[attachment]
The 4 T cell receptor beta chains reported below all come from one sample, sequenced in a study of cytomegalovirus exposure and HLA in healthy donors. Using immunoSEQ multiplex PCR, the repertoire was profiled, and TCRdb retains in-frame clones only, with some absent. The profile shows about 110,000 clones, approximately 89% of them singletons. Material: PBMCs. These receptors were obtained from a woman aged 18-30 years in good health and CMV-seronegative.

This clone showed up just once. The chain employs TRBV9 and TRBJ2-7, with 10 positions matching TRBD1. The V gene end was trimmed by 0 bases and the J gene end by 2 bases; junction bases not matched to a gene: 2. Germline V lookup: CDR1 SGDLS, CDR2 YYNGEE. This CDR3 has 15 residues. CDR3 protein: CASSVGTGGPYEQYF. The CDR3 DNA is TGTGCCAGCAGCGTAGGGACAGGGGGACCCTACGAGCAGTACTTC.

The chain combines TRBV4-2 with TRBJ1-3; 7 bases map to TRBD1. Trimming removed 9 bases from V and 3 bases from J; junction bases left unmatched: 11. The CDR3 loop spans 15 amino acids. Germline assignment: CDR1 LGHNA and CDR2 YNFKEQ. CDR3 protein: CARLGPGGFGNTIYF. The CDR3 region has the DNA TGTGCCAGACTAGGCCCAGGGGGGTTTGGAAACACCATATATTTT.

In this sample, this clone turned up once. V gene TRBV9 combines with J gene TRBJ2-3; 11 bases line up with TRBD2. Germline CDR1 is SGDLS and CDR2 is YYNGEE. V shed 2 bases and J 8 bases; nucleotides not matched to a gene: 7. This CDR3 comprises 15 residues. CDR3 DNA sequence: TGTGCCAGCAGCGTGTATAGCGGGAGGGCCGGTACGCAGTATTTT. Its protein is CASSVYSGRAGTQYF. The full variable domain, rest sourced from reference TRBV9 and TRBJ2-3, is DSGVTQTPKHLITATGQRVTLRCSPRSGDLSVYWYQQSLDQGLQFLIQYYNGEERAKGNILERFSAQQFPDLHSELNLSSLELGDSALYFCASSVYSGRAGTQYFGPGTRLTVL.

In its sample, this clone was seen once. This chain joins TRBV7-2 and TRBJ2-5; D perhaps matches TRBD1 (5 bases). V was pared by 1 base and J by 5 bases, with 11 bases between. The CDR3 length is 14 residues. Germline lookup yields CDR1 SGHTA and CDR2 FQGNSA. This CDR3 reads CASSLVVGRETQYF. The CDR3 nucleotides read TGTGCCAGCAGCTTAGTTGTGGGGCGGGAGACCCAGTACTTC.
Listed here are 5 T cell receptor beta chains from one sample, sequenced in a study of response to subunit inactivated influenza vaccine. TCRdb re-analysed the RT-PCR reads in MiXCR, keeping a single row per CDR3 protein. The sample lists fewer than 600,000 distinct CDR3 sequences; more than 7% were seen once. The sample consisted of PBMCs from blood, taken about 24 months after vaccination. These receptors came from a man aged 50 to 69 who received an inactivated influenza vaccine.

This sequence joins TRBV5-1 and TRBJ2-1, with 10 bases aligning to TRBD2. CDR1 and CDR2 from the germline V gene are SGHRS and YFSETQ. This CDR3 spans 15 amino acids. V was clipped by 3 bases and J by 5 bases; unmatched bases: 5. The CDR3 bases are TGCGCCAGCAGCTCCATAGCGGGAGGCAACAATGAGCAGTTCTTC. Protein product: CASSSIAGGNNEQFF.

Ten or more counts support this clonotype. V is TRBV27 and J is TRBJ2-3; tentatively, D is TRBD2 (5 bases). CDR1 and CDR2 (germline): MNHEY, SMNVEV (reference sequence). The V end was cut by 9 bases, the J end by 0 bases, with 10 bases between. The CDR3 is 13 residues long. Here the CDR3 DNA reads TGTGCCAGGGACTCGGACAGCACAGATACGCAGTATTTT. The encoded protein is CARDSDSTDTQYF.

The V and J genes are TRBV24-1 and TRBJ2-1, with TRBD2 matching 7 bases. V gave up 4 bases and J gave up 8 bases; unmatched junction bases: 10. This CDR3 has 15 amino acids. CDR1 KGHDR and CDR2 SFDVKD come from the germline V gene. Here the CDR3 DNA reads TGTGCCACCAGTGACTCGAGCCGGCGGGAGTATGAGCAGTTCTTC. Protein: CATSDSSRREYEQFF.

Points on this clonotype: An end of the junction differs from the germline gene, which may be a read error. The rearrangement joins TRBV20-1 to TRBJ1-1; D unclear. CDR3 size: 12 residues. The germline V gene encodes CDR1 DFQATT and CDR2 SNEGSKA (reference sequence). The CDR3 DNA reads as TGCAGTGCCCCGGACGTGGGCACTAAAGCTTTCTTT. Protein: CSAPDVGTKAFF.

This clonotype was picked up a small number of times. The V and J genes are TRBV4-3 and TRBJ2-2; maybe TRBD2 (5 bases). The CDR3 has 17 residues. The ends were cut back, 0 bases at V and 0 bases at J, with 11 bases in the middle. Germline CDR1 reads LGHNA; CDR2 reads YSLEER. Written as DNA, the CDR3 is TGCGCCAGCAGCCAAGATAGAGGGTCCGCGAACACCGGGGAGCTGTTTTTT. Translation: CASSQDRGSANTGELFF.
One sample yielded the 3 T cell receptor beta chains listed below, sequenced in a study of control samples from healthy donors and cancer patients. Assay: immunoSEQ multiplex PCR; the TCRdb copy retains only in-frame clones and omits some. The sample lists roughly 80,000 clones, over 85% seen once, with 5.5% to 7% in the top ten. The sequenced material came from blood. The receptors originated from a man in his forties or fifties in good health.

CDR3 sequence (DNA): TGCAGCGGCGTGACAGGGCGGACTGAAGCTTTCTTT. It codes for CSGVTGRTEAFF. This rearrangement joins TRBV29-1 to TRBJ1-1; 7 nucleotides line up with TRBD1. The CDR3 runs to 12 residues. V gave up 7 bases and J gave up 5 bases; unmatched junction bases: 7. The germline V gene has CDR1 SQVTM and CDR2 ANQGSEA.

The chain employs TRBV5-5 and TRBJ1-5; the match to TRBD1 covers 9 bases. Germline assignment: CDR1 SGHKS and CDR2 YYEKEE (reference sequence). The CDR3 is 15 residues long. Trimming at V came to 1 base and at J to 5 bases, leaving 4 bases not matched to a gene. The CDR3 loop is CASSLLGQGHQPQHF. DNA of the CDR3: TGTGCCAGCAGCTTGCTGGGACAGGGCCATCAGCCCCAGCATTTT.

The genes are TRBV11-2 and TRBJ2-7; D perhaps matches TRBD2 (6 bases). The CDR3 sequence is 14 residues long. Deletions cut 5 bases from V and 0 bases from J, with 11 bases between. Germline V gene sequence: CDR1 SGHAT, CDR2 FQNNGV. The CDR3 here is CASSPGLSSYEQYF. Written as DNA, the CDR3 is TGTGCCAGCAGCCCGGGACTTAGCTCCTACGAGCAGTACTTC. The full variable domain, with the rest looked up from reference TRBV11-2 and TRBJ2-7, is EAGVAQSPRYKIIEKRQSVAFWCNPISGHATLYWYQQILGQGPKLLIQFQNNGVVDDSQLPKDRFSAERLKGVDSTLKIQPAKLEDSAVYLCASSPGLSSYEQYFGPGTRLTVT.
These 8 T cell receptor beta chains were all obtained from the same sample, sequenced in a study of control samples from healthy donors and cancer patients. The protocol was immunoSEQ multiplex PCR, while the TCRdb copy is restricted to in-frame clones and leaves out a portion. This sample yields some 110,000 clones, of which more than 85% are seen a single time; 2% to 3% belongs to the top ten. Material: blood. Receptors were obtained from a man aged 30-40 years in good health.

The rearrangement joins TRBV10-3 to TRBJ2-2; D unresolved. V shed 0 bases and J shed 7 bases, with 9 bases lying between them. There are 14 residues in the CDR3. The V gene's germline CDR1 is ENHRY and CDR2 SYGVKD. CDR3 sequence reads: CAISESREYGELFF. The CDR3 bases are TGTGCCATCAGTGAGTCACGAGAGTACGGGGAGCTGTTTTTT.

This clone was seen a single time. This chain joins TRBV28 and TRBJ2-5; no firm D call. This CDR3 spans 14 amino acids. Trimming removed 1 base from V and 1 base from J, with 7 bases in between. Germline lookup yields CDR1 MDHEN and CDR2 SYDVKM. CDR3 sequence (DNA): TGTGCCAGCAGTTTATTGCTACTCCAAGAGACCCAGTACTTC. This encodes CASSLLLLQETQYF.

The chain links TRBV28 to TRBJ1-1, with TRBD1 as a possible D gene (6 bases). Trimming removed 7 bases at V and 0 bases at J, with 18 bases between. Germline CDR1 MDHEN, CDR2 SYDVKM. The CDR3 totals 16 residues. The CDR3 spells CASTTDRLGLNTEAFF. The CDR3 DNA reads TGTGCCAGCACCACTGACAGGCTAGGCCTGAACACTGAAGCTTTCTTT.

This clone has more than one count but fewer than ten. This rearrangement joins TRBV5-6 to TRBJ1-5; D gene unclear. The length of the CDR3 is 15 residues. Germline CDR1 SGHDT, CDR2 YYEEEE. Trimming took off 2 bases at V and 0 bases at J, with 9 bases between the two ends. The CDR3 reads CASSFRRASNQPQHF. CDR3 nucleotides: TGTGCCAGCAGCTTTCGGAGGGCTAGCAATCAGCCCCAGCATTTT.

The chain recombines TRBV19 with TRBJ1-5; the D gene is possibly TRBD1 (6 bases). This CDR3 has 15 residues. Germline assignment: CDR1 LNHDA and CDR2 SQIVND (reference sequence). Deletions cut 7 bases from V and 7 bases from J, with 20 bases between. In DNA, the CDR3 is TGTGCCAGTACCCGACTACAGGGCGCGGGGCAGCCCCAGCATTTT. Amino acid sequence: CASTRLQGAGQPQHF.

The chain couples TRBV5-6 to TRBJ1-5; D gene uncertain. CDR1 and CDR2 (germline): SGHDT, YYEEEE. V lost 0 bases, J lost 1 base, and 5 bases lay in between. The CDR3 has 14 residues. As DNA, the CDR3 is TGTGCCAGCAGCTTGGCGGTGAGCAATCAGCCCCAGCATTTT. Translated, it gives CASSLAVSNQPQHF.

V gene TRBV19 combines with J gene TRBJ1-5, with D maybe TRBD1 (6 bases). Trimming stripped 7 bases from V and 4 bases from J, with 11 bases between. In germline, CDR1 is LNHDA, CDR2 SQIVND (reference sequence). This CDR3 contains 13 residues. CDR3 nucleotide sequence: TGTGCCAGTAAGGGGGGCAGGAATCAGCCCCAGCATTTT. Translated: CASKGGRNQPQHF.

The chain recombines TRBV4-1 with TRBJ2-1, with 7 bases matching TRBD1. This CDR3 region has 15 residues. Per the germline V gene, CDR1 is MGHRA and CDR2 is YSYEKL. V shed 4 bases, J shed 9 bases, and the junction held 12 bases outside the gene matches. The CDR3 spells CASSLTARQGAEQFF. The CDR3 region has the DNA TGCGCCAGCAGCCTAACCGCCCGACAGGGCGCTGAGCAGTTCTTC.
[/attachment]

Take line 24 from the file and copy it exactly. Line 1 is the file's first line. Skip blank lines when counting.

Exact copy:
The chain recombines TRBV4-1 with TRBJ2-1, with 7 bases matching TRBD1. This CDR3 region has 15 residues. Per the germline V gene, CDR1 is MGHRA and CDR2 is YSYEKL. V shed 4 bases, J shed 9 bases, and the junction held 12 bases outside the gene matches. The CDR3 spells CASSLTARQGAEQFF. The CDR3 region has the DNA TGCGCCAGCAGCCTAACCGCCCGACAGGGCGCTGAGCAGTTCTTC.